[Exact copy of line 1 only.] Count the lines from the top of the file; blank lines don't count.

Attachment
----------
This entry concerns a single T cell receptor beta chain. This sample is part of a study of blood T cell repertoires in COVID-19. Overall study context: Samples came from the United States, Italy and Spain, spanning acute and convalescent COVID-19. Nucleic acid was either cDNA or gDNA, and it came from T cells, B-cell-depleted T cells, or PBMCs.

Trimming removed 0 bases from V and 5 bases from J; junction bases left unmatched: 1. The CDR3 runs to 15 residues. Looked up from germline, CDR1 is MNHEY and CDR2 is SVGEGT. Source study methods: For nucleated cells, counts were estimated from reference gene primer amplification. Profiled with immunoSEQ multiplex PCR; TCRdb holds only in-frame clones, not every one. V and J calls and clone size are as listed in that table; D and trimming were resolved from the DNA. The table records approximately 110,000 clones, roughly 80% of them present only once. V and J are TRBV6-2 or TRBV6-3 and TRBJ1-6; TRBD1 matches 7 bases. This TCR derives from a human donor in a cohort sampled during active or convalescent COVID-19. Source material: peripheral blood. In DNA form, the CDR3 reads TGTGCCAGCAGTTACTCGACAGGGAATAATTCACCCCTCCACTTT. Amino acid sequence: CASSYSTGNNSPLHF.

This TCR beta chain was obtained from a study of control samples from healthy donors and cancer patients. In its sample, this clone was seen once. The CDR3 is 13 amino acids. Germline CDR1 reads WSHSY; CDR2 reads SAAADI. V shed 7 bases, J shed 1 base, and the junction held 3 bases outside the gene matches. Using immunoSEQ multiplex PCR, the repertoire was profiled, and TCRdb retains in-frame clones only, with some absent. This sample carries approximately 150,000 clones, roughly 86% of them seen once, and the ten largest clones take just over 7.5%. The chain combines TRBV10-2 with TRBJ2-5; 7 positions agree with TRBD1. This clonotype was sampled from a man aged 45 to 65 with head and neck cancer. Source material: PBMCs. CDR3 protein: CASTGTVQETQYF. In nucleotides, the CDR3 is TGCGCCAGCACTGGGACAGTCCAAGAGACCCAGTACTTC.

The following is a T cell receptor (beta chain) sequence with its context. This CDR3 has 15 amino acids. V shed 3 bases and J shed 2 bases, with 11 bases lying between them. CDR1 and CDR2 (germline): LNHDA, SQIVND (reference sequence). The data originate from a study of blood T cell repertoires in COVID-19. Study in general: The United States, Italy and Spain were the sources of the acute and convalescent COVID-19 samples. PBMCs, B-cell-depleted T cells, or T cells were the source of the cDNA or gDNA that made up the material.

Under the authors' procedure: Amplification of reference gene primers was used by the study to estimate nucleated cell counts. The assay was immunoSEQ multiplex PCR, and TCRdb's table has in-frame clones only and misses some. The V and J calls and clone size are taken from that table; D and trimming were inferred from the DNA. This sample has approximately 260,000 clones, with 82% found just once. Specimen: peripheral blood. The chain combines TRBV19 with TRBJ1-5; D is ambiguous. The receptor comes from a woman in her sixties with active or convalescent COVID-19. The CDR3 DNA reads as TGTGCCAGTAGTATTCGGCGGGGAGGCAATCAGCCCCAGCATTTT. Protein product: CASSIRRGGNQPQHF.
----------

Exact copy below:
This entry concerns a single T cell receptor beta chain. This sample is part of a study of blood T cell repertoires in COVID-19. Overall study context: Samples came from the United States, Italy and Spain, spanning acute and convalescent COVID-19. Nucleic acid was either cDNA or gDNA, and it came from T cells, B-cell-depleted T cells, or PBMCs.